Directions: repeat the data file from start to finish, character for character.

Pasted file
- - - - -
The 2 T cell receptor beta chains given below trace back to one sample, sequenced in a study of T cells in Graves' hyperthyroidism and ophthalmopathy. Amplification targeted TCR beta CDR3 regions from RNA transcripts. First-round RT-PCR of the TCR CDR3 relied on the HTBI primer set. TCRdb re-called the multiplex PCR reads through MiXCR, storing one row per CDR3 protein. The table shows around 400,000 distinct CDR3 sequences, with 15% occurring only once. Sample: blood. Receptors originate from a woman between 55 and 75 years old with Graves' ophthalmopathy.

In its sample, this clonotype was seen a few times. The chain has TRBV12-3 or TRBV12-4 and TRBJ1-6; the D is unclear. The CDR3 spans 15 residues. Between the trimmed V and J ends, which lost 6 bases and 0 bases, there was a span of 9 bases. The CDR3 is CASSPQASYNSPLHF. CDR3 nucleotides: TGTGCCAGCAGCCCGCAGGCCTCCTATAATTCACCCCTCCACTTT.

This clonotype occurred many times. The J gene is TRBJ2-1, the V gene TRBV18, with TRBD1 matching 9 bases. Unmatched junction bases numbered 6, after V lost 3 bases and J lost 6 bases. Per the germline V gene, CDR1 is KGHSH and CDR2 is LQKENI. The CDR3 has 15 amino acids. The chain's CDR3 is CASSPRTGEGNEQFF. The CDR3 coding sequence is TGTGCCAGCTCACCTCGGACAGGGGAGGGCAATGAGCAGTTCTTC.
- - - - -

The 2 T cell receptor beta chains given below trace back to one sample, sequenced in a study of T cells in Graves' hyperthyroidism and ophthalmopathy. Amplification targeted TCR beta CDR3 regions from RNA transcripts. First-round RT-PCR of the TCR CDR3 relied on the HTBI primer set. TCRdb re-called the multiplex PCR reads through MiXCR, storing one row per CDR3 protein. The table shows around 400,000 distinct CDR3 sequences, with 15% occurring only once. Sample: blood. Receptors originate from a woman between 55 and 75 years old with Graves' ophthalmopathy.

In its sample, this clonotype was seen a few times. The chain has TRBV12-3 or TRBV12-4 and TRBJ1-6; the D is unclear. The CDR3 spans 15 residues. Between the trimmed V and J ends, which lost 6 bases and 0 bases, there was a span of 9 bases. The CDR3 is CASSPQASYNSPLHF. CDR3 nucleotides: TGTGCCAGCAGCCCGCAGGCCTCCTATAATTCACCCCTCCACTTT.

This clonotype occurred many times. The J gene is TRBJ2-1, the V gene TRBV18, with TRBD1 matching 9 bases. Unmatched junction bases numbered 6, after V lost 3 bases and J lost 6 bases. Per the germline V gene, CDR1 is KGHSH and CDR2 is LQKENI. The CDR3 has 15 amino acids. The chain's CDR3 is CASSPRTGEGNEQFF. The CDR3 coding sequence is TGTGCCAGCTCACCTCGGACAGGGGAGGGCAATGAGCAGTTCTTC.